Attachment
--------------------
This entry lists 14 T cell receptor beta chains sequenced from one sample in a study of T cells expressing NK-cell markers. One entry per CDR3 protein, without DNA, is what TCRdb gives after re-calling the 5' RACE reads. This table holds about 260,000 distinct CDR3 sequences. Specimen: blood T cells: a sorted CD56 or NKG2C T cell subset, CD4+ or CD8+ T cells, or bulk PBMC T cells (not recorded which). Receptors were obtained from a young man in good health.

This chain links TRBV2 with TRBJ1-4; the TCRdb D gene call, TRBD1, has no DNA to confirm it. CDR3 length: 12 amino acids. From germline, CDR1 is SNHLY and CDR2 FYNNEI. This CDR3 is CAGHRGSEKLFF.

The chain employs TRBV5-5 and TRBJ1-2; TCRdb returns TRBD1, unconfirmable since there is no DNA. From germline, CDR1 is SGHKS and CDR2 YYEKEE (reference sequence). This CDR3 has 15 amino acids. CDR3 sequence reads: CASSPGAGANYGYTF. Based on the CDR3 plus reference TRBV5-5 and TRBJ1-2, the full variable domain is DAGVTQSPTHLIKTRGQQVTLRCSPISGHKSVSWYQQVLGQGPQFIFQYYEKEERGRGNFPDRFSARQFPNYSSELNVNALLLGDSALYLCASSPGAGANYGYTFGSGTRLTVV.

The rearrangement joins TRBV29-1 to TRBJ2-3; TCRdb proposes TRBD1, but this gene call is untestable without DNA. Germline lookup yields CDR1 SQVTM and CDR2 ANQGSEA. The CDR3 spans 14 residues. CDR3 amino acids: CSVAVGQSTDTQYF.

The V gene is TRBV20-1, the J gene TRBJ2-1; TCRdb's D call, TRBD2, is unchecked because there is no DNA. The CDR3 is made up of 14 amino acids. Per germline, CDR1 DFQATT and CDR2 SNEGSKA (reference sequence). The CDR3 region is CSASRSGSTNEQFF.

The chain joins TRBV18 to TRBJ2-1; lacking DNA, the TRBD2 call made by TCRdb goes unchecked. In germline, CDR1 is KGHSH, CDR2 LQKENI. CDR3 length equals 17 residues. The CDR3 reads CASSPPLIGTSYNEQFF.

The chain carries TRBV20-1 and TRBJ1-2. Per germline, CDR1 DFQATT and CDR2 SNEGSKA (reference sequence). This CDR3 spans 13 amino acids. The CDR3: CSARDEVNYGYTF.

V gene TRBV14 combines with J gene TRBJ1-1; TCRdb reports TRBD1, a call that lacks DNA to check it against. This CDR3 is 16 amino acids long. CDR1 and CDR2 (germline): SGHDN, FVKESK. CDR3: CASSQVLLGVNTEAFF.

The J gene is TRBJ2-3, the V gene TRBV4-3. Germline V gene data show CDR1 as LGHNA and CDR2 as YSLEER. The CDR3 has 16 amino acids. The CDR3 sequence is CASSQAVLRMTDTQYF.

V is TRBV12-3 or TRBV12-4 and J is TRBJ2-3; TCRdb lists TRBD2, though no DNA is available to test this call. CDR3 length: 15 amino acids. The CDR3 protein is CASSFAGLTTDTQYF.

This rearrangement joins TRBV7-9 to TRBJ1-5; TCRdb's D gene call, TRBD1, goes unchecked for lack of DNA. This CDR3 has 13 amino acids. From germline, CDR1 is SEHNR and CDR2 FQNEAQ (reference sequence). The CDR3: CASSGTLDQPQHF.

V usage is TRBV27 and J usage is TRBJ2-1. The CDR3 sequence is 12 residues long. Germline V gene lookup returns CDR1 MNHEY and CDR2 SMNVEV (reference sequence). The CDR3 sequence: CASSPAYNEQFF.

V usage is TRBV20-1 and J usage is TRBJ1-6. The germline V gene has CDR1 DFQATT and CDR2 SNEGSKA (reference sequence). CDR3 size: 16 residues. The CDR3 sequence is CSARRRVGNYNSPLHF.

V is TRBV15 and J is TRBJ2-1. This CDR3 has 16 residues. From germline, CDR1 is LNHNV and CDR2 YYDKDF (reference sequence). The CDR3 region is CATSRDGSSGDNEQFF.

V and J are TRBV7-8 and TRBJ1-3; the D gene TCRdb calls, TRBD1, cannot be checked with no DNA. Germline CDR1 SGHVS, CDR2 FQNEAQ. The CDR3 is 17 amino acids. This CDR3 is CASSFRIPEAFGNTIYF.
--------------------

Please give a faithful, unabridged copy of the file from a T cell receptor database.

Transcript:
This entry lists 14 T cell receptor beta chains sequenced from one sample in a study of T cells expressing NK-cell markers. One entry per CDR3 protein, without DNA, is what TCRdb gives after re-calling the 5' RACE reads. This table holds about 260,000 distinct CDR3 sequences. Specimen: blood T cells: a sorted CD56 or NKG2C T cell subset, CD4+ or CD8+ T cells, or bulk PBMC T cells (not recorded which). Receptors were obtained from a young man in good health.

This chain links TRBV2 with TRBJ1-4; the TCRdb D gene call, TRBD1, has no DNA to confirm it. CDR3 length: 12 amino acids. From germline, CDR1 is SNHLY and CDR2 FYNNEI. This CDR3 is CAGHRGSEKLFF.

The chain employs TRBV5-5 and TRBJ1-2; TCRdb returns TRBD1, unconfirmable since there is no DNA. From germline, CDR1 is SGHKS and CDR2 YYEKEE (reference sequence). This CDR3 has 15 amino acids. CDR3 sequence reads: CASSPGAGANYGYTF. Based on the CDR3 plus reference TRBV5-5 and TRBJ1-2, the full variable domain is DAGVTQSPTHLIKTRGQQVTLRCSPISGHKSVSWYQQVLGQGPQFIFQYYEKEERGRGNFPDRFSARQFPNYSSELNVNALLLGDSALYLCASSPGAGANYGYTFGSGTRLTVV.

The rearrangement joins TRBV29-1 to TRBJ2-3; TCRdb proposes TRBD1, but this gene call is untestable without DNA. Germline lookup yields CDR1 SQVTM and CDR2 ANQGSEA. The CDR3 spans 14 residues. CDR3 amino acids: CSVAVGQSTDTQYF.

The V gene is TRBV20-1, the J gene TRBJ2-1; TCRdb's D call, TRBD2, is unchecked because there is no DNA. The CDR3 is made up of 14 amino acids. Per germline, CDR1 DFQATT and CDR2 SNEGSKA (reference sequence). The CDR3 region is CSASRSGSTNEQFF.

The chain joins TRBV18 to TRBJ2-1; lacking DNA, the TRBD2 call made by TCRdb goes unchecked. In germline, CDR1 is KGHSH, CDR2 LQKENI. CDR3 length equals 17 residues. The CDR3 reads CASSPPLIGTSYNEQFF.

The chain carries TRBV20-1 and TRBJ1-2. Per germline, CDR1 DFQATT and CDR2 SNEGSKA (reference sequence). This CDR3 spans 13 amino acids. The CDR3: CSARDEVNYGYTF.

V gene TRBV14 combines with J gene TRBJ1-1; TCRdb reports TRBD1, a call that lacks DNA to check it against. This CDR3 is 16 amino acids long. CDR1 and CDR2 (germline): SGHDN, FVKESK. CDR3: CASSQVLLGVNTEAFF.

The J gene is TRBJ2-3, the V gene TRBV4-3. Germline V gene data show CDR1 as LGHNA and CDR2 as YSLEER. The CDR3 has 16 amino acids. The CDR3 sequence is CASSQAVLRMTDTQYF.

V is TRBV12-3 or TRBV12-4 and J is TRBJ2-3; TCRdb lists TRBD2, though no DNA is available to test this call. CDR3 length: 15 amino acids. The CDR3 protein is CASSFAGLTTDTQYF.

This rearrangement joins TRBV7-9 to TRBJ1-5; TCRdb's D gene call, TRBD1, goes unchecked for lack of DNA. This CDR3 has 13 amino acids. From germline, CDR1 is SEHNR and CDR2 FQNEAQ (reference sequence). The CDR3: CASSGTLDQPQHF.

V usage is TRBV27 and J usage is TRBJ2-1. The CDR3 sequence is 12 residues long. Germline V gene lookup returns CDR1 MNHEY and CDR2 SMNVEV (reference sequence). The CDR3 sequence: CASSPAYNEQFF.

V usage is TRBV20-1 and J usage is TRBJ1-6. The germline V gene has CDR1 DFQATT and CDR2 SNEGSKA (reference sequence). CDR3 size: 16 residues. The CDR3 sequence is CSARRRVGNYNSPLHF.

V is TRBV15 and J is TRBJ2-1. This CDR3 has 16 residues. From germline, CDR1 is LNHNV and CDR2 YYDKDF (reference sequence). The CDR3 region is CATSRDGSSGDNEQFF.

V and J are TRBV7-8 and TRBJ1-3; the D gene TCRdb calls, TRBD1, cannot be checked with no DNA. Germline CDR1 SGHVS, CDR2 FQNEAQ. The CDR3 is 17 amino acids. This CDR3 is CASSFRIPEAFGNTIYF.